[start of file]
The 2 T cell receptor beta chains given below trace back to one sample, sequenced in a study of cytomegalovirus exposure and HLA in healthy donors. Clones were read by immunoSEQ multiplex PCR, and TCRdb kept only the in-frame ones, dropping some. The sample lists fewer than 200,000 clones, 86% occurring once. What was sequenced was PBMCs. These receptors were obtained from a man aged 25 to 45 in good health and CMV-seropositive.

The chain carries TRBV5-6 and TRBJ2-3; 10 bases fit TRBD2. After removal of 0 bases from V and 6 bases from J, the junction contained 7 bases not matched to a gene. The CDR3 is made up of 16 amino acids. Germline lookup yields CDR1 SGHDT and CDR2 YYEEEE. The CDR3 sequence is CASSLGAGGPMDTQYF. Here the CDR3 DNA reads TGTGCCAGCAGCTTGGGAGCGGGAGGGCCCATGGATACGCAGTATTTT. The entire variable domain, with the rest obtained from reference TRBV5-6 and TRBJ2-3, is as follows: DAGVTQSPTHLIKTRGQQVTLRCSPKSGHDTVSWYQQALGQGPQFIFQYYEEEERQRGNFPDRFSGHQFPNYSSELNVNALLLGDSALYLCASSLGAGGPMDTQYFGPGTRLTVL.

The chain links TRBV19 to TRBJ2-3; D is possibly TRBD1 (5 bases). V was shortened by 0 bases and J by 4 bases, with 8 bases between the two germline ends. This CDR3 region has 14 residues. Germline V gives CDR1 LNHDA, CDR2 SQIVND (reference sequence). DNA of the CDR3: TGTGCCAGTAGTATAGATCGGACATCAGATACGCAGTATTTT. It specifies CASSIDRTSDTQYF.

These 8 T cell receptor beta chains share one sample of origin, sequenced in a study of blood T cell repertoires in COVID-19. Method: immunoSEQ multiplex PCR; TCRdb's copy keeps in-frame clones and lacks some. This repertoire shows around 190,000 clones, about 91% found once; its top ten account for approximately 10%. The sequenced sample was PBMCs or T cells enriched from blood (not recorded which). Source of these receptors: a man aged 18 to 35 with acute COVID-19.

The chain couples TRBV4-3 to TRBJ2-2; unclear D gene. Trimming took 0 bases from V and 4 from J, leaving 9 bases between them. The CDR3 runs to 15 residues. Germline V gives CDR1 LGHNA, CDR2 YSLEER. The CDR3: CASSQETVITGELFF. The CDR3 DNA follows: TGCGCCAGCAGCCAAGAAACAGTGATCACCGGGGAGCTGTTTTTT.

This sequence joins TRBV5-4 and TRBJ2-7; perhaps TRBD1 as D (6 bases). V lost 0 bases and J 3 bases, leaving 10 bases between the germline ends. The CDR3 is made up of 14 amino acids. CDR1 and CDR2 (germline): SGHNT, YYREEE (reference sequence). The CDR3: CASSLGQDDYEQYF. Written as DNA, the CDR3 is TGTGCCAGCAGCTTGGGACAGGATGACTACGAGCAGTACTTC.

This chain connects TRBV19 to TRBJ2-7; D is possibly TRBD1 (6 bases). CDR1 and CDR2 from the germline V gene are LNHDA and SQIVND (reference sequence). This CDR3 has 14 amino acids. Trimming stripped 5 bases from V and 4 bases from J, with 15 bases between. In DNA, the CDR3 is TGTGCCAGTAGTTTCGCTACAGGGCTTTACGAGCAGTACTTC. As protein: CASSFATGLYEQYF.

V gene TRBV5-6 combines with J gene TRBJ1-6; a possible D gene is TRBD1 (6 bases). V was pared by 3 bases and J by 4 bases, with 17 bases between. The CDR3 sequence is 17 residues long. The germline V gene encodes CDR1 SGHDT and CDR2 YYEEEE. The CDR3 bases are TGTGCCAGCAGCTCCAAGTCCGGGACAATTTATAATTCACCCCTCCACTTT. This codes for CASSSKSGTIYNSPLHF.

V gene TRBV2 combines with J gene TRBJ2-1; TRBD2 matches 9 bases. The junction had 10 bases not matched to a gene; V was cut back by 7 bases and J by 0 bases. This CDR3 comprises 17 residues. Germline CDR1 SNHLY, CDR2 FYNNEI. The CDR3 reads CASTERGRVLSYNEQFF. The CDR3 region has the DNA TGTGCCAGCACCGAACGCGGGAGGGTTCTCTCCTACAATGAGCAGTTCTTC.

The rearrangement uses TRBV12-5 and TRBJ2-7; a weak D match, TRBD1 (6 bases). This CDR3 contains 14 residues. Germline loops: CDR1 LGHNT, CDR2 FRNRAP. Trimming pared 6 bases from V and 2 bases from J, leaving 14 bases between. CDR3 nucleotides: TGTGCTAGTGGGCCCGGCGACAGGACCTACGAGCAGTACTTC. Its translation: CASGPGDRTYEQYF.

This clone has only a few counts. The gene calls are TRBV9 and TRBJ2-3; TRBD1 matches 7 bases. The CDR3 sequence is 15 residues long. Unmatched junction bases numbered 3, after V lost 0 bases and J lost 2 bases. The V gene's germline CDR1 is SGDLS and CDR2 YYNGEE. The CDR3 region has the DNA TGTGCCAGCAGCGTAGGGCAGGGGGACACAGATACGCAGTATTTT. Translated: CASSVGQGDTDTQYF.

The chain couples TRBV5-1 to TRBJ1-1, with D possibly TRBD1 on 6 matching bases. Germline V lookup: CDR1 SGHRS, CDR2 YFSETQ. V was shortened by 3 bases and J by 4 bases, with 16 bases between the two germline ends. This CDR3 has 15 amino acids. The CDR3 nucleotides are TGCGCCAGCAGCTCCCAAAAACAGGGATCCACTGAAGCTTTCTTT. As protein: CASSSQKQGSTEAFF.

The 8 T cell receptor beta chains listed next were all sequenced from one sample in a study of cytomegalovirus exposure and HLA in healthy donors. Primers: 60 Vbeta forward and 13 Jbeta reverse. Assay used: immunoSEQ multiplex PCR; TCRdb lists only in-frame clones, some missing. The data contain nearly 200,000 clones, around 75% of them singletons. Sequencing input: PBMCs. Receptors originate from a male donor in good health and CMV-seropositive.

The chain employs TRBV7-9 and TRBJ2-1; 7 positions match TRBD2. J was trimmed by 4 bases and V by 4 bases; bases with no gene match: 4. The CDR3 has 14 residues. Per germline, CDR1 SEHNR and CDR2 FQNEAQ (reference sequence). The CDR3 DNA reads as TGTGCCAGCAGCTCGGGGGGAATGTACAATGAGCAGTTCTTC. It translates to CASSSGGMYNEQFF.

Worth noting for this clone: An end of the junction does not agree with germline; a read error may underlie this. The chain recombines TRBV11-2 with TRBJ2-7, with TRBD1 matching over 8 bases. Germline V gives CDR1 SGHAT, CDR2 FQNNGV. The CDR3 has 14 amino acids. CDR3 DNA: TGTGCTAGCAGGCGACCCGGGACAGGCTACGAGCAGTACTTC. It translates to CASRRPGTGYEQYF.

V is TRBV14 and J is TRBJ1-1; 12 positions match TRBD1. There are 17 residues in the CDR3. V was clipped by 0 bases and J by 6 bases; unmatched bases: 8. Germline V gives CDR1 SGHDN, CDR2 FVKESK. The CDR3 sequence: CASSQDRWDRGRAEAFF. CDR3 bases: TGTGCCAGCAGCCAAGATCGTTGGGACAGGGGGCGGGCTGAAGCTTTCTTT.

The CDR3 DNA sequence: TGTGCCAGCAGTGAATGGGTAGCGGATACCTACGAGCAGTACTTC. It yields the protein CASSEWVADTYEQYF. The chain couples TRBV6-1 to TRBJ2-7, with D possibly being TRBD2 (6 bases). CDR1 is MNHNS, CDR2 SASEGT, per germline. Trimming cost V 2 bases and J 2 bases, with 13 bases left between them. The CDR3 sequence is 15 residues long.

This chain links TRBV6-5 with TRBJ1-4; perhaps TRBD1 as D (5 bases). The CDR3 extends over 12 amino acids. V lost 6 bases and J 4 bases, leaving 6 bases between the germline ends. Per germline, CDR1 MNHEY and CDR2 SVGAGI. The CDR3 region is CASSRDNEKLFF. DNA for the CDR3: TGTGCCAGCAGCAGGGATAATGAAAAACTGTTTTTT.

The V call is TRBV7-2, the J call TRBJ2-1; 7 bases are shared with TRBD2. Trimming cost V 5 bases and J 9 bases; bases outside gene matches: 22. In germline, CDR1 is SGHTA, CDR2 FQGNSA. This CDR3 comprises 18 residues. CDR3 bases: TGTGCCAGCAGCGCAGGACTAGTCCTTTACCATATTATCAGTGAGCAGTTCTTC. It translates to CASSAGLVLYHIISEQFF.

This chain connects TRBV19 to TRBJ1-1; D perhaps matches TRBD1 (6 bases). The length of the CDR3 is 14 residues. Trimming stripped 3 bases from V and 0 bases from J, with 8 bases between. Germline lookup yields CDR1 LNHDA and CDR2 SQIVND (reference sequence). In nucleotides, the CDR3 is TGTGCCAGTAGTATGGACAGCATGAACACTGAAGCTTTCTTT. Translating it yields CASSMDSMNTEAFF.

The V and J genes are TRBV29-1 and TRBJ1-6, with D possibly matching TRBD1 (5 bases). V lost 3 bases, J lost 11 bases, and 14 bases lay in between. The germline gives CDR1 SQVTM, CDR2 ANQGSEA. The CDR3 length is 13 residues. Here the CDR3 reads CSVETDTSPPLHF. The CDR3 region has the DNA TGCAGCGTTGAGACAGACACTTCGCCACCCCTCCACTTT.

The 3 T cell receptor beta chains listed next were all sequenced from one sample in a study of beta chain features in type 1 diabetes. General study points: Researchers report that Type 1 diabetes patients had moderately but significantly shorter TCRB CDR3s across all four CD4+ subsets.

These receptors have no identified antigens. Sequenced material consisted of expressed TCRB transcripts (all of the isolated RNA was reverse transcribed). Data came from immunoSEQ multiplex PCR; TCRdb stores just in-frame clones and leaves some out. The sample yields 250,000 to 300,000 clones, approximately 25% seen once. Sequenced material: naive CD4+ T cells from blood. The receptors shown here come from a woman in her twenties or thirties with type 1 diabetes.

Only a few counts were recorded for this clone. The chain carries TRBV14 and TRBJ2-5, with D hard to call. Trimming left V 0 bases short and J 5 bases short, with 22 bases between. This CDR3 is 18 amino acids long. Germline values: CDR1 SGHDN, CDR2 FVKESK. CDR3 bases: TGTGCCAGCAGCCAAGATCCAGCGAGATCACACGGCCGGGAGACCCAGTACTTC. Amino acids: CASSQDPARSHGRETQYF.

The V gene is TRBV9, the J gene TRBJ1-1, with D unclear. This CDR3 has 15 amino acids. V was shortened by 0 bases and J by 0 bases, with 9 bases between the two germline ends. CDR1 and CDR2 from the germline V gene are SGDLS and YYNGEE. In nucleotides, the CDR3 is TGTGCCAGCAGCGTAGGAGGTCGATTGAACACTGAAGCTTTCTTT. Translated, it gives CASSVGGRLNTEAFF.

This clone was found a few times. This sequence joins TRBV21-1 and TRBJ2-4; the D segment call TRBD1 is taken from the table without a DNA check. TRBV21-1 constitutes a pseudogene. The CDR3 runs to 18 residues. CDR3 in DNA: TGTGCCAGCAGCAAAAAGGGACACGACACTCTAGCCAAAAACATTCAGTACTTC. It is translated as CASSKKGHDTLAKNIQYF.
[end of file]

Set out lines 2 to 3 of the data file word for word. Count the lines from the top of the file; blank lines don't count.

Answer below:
The chain carries TRBV5-6 and TRBJ2-3; 10 bases fit TRBD2. After removal of 0 bases from V and 6 bases from J, the junction contained 7 bases not matched to a gene. The CDR3 is made up of 16 amino acids. Germline lookup yields CDR1 SGHDT and CDR2 YYEEEE. The CDR3 sequence is CASSLGAGGPMDTQYF. Here the CDR3 DNA reads TGTGCCAGCAGCTTGGGAGCGGGAGGGCCCATGGATACGCAGTATTTT. The entire variable domain, with the rest obtained from reference TRBV5-6 and TRBJ2-3, is as follows: DAGVTQSPTHLIKTRGQQVTLRCSPKSGHDTVSWYQQALGQGPQFIFQYYEEEERQRGNFPDRFSGHQFPNYSSELNVNALLLGDSALYLCASSLGAGGPMDTQYFGPGTRLTVL.

The chain links TRBV19 to TRBJ2-3; D is possibly TRBD1 (5 bases). V was shortened by 0 bases and J by 4 bases, with 8 bases between the two germline ends. This CDR3 region has 14 residues. Germline V gives CDR1 LNHDA, CDR2 SQIVND (reference sequence). DNA of the CDR3: TGTGCCAGTAGTATAGATCGGACATCAGATACGCAGTATTTT. It specifies CASSIDRTSDTQYF.